By Ray Paulick
If I didn't see it with my own eyes, I wouldn't believe what happened in the sixth race at Keeneland on Wednesday, a day when nine Central Kentucky farms helped bring a little joy into the lives of some courageous young people and their families who were taking part in a special Make a Wish Foundation day at the races.
Brian Wach, a 4-year-old boy full of energy in Keeneland's walking ring and seemingly oblivious to the medical challenges he has faced for nearly all of his short life, was asked which horse in the 12-horse field of maiden 2-year-old colts he wanted to see win. “Number five,” he said, without hesitation. A few seconds later, Kent Desormeaux, the jockey of the five horse, Fist of Rage, was kneeling next to Brian and talking with him like they were old friends.
There may be no person in racing who understands special needs kids better than Desormeaux, whose son, Jacob, was born in 1999 with Usher syndrome, a rare and complicated degenerative disease that affects both the hearing and vision of children. Kent's wife, Sonia, started the Eye on Jacob Foundation, a first of its kind organization that raises money to fund research into Usher syndrome. (Click here for more information on the foundation.)
Deosormeaux was given a leg up by trainer Ken McPeek onto the son of Consolidator, and little Brian Wach and his parents, Tony and Angie, walked through Keeneland's tunnel to watch the race from the winner's circle, where they would present a julep cup to the winning connections a few minutes later.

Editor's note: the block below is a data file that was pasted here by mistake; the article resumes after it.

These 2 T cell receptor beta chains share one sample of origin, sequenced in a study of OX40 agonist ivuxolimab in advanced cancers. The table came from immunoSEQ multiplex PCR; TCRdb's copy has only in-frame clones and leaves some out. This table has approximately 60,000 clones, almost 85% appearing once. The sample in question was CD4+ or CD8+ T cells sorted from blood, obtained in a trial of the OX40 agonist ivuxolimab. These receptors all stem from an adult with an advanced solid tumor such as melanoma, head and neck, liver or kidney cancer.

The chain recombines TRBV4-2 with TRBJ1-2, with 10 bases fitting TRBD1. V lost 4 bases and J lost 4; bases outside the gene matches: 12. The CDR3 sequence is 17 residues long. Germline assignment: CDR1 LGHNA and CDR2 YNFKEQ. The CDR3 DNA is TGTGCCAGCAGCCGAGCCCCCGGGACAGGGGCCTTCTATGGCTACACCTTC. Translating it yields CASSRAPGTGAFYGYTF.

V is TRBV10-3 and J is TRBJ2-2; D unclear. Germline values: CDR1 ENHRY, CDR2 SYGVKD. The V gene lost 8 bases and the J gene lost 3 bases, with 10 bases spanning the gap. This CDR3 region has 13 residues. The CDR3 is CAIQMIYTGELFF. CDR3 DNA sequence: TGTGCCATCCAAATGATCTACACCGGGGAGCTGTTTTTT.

Fist of Rage was a first-time started that hadn't shown a great deal of speed in recent morning works leading up to his career debut, and the fans made him a 9-1 outsider. The chestnut colt was near the back of the pack after the start of the six-furlong race and had only four horses beat with a quarter mile to go. But, in racing, there's always hope. After going wide around the turn, Desormeaux angled Fist of Rage toward the rail and started gaining ground on the 2 1/2-length leader, Silver Craft, giving hope to those pulling for “Brian's horse” that he would hit the board. That wasn't good enough for Desormeaux, who never gave up on Fist of Rage, pumping and driving on the colt the length of the stretch, and catching Silver Craft right at the wire. The photo sign went up, though to most observers it looked like Silver Craft had won. A few minutes later the number five was posted on the tote board.
“You did a good job!” Brian told his new jockey friend in the winner's circle, and as Desormeaux walked back to the jockey's room he reflected on what had just happened. “We think we have a rough time or a bad day some times and then you see what some of these kids go through…” the Hall of Fame jockey said, his voice trailing off.
What Brian Wach has been through is difficult to comprehend. Five months after birth he started suffering seizures and was diagnosed with Sturge-Weber syndrome, a rare neurological and skin disorder characterized by a proliferation of arteries on one side of the brain. He went through various treatments, but none was successful, leaving hemispherectomy—where one side of the brain is removed—as the only hope. “We felt if we didn't do that surgery, we'd lose him,” said his father, a Louisville dentist. So Brian underwent brain surgery at Cincinnati Children's Hospital when he was one year old, and it's been a long, hard road for both him and his family.